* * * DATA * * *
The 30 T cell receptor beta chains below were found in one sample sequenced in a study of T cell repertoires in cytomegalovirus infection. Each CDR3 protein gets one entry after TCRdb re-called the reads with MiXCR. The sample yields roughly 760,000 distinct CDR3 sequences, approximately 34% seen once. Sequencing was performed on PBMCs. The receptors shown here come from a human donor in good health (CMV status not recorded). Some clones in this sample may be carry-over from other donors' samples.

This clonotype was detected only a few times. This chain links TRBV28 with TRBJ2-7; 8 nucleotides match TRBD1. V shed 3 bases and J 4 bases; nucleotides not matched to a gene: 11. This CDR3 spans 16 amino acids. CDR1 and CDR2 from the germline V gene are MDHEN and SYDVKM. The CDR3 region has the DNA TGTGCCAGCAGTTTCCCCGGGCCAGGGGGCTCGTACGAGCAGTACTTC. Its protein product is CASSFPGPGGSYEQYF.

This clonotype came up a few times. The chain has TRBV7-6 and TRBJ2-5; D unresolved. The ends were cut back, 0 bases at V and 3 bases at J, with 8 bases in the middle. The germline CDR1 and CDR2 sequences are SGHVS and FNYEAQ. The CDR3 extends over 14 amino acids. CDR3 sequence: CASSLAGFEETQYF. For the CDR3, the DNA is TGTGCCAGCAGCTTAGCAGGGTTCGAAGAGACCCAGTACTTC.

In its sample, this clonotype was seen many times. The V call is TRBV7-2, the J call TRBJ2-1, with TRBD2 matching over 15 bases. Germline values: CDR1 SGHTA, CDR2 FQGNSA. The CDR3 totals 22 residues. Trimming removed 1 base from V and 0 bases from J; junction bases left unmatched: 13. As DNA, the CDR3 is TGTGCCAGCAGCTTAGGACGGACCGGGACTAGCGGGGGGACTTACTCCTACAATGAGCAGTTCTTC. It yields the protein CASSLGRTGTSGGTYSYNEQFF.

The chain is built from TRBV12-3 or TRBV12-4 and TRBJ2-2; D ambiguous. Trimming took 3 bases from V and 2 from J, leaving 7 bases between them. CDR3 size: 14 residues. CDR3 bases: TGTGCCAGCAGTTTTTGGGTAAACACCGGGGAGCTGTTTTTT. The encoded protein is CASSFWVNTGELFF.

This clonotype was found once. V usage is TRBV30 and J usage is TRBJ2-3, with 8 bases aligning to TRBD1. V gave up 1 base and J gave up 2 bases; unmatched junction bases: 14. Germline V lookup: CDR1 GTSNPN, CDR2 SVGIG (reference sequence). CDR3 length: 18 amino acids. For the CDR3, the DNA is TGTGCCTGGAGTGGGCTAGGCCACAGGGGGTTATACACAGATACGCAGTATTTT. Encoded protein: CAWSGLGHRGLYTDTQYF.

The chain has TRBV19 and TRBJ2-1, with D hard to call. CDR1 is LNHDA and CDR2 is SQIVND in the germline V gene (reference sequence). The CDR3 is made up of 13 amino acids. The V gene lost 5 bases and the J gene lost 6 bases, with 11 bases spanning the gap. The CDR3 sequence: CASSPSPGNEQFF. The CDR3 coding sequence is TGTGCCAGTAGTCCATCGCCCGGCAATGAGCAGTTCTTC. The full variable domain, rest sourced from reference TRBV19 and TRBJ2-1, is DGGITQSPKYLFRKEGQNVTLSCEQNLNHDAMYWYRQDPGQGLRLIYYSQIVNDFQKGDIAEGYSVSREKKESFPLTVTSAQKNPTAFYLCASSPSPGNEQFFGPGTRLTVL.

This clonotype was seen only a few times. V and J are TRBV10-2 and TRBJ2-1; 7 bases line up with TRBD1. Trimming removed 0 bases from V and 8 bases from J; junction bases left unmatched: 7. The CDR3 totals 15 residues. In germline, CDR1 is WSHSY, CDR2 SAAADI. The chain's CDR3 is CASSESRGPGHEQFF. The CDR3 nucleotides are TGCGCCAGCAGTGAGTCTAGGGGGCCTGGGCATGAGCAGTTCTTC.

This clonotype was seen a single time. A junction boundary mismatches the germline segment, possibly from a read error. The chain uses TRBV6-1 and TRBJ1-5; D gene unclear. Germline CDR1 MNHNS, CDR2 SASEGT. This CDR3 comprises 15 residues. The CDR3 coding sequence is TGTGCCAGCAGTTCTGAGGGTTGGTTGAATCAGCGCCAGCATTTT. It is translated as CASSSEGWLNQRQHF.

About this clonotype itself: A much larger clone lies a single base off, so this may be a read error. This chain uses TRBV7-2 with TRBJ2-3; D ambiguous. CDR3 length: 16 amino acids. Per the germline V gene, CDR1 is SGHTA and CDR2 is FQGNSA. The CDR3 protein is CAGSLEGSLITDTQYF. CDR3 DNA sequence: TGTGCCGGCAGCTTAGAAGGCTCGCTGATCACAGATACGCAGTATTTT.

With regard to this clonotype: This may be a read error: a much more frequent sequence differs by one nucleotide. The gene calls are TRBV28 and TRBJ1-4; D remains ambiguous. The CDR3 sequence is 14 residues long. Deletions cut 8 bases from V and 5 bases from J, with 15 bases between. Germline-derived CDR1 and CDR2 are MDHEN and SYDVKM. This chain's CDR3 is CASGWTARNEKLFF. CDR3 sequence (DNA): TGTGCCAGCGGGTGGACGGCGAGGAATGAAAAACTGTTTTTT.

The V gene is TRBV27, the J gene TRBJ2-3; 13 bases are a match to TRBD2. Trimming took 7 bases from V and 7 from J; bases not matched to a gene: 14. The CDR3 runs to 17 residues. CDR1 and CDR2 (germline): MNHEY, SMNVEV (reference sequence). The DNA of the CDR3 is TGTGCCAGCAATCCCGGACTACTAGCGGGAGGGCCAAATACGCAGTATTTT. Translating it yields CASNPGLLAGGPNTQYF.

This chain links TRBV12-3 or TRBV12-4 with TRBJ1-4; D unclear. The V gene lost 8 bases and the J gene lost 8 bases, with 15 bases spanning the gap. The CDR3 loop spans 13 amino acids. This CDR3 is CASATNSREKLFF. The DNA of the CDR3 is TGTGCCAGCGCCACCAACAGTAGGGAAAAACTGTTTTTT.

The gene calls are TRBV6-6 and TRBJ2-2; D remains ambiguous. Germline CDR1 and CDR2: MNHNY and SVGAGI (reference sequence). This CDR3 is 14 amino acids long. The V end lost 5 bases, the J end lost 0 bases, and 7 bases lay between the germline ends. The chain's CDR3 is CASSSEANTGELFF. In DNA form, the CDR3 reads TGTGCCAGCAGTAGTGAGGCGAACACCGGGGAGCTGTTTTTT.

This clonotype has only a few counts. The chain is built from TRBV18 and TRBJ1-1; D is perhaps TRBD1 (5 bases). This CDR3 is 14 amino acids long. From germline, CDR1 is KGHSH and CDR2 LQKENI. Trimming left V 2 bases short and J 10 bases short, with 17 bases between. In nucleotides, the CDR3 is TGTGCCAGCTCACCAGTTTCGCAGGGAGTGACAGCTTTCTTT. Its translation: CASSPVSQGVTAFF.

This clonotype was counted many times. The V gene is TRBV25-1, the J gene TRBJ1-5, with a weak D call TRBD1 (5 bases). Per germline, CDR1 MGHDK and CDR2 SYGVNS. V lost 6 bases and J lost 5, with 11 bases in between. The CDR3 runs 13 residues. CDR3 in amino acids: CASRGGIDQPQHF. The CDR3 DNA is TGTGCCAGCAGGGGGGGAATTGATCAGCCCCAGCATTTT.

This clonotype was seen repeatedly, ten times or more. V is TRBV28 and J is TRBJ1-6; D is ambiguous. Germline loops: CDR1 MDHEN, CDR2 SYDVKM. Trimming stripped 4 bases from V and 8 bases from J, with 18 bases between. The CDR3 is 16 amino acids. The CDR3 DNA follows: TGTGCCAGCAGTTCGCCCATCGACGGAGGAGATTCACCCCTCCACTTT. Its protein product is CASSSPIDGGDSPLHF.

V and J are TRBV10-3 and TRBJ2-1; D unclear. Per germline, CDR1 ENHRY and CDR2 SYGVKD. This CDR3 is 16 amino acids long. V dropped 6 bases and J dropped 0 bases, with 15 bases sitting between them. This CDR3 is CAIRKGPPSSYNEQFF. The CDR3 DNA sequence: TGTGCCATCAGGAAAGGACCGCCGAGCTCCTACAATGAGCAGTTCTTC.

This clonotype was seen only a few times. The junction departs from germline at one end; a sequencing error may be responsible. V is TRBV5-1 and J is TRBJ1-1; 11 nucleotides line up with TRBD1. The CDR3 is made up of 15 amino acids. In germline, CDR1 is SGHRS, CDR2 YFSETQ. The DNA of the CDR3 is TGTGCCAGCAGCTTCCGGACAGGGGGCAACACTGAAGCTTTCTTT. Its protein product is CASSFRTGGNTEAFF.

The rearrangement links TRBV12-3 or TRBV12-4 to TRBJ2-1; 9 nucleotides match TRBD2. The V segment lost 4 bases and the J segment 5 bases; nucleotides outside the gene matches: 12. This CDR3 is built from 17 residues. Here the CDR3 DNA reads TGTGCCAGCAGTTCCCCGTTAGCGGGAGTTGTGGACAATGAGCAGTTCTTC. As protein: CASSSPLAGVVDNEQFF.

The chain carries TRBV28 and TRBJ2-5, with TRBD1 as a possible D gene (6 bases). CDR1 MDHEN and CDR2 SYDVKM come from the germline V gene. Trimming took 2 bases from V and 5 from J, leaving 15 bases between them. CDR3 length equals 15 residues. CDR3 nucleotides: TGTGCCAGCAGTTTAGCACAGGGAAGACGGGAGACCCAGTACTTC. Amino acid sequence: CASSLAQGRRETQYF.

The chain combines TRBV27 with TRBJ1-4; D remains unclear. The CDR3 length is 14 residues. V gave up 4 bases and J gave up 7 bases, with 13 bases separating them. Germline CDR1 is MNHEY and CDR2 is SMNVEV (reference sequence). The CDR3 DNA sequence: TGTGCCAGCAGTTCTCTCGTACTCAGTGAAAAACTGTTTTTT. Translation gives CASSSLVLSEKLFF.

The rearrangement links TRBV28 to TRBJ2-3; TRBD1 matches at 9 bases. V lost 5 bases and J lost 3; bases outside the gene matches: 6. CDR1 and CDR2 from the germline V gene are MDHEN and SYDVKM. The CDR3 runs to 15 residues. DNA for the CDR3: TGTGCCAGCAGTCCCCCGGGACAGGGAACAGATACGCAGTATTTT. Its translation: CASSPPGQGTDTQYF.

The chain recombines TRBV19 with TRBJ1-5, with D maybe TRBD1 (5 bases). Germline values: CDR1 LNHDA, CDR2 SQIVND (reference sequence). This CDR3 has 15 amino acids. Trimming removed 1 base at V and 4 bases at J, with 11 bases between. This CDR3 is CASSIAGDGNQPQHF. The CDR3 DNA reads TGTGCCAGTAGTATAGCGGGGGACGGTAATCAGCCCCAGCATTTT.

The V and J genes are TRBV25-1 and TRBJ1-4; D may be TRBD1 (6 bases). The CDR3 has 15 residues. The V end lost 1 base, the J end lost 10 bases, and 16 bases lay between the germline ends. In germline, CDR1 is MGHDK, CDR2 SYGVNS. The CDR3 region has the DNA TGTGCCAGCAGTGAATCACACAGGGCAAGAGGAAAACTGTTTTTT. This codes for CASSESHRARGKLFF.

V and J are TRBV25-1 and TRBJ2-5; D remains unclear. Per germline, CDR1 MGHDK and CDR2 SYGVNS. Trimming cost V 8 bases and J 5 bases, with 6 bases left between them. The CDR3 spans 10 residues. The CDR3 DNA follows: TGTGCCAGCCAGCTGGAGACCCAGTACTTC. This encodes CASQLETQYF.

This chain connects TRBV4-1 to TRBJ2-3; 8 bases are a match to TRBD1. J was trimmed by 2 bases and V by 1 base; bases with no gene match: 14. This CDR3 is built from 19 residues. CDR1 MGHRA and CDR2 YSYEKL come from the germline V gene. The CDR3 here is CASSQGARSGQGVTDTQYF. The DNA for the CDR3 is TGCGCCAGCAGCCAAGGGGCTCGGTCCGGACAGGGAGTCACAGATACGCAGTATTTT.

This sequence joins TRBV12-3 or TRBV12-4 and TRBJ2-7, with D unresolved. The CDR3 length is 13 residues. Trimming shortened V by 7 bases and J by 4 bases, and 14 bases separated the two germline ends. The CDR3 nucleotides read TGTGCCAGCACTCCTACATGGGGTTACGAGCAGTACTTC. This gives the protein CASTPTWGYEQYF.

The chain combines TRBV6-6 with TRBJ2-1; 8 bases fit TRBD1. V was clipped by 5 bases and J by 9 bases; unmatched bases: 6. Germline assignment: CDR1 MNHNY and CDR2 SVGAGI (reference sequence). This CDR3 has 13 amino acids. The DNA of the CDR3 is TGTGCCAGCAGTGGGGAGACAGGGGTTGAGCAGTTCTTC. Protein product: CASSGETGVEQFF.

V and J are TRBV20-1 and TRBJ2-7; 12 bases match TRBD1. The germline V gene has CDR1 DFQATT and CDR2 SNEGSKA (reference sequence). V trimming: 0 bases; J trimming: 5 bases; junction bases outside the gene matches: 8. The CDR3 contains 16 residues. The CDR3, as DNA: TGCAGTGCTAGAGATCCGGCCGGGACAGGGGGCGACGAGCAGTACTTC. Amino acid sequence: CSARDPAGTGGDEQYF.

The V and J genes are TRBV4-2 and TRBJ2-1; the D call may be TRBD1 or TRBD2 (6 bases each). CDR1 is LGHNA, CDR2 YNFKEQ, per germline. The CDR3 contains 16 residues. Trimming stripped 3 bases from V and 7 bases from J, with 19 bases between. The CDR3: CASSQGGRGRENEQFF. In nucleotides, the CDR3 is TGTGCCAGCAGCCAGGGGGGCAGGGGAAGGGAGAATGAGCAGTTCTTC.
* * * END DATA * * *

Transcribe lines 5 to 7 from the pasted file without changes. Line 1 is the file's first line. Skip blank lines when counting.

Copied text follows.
The chain is built from TRBV12-3 or TRBV12-4 and TRBJ2-2; D ambiguous. Trimming took 3 bases from V and 2 from J, leaving 7 bases between them. CDR3 size: 14 residues. CDR3 bases: TGTGCCAGCAGTTTTTGGGTAAACACCGGGGAGCTGTTTTTT. The encoded protein is CASSFWVNTGELFF.

This clonotype was found once. V usage is TRBV30 and J usage is TRBJ2-3, with 8 bases aligning to TRBD1. V gave up 1 base and J gave up 2 bases; unmatched junction bases: 14. Germline V lookup: CDR1 GTSNPN, CDR2 SVGIG (reference sequence). CDR3 length: 18 amino acids. For the CDR3, the DNA is TGTGCCTGGAGTGGGCTAGGCCACAGGGGGTTATACACAGATACGCAGTATTTT. Encoded protein: CAWSGLGHRGLYTDTQYF.

The chain has TRBV19 and TRBJ2-1, with D hard to call. CDR1 is LNHDA and CDR2 is SQIVND in the germline V gene (reference sequence). The CDR3 is made up of 13 amino acids. The V gene lost 5 bases and the J gene lost 6 bases, with 11 bases spanning the gap. The CDR3 sequence: CASSPSPGNEQFF. The CDR3 coding sequence is TGTGCCAGTAGTCCATCGCCCGGCAATGAGCAGTTCTTC. The full variable domain, rest sourced from reference TRBV19 and TRBJ2-1, is DGGITQSPKYLFRKEGQNVTLSCEQNLNHDAMYWYRQDPGQGLRLIYYSQIVNDFQKGDIAEGYSVSREKKESFPLTVTSAQKNPTAFYLCASSPSPGNEQFFGPGTRLTVL.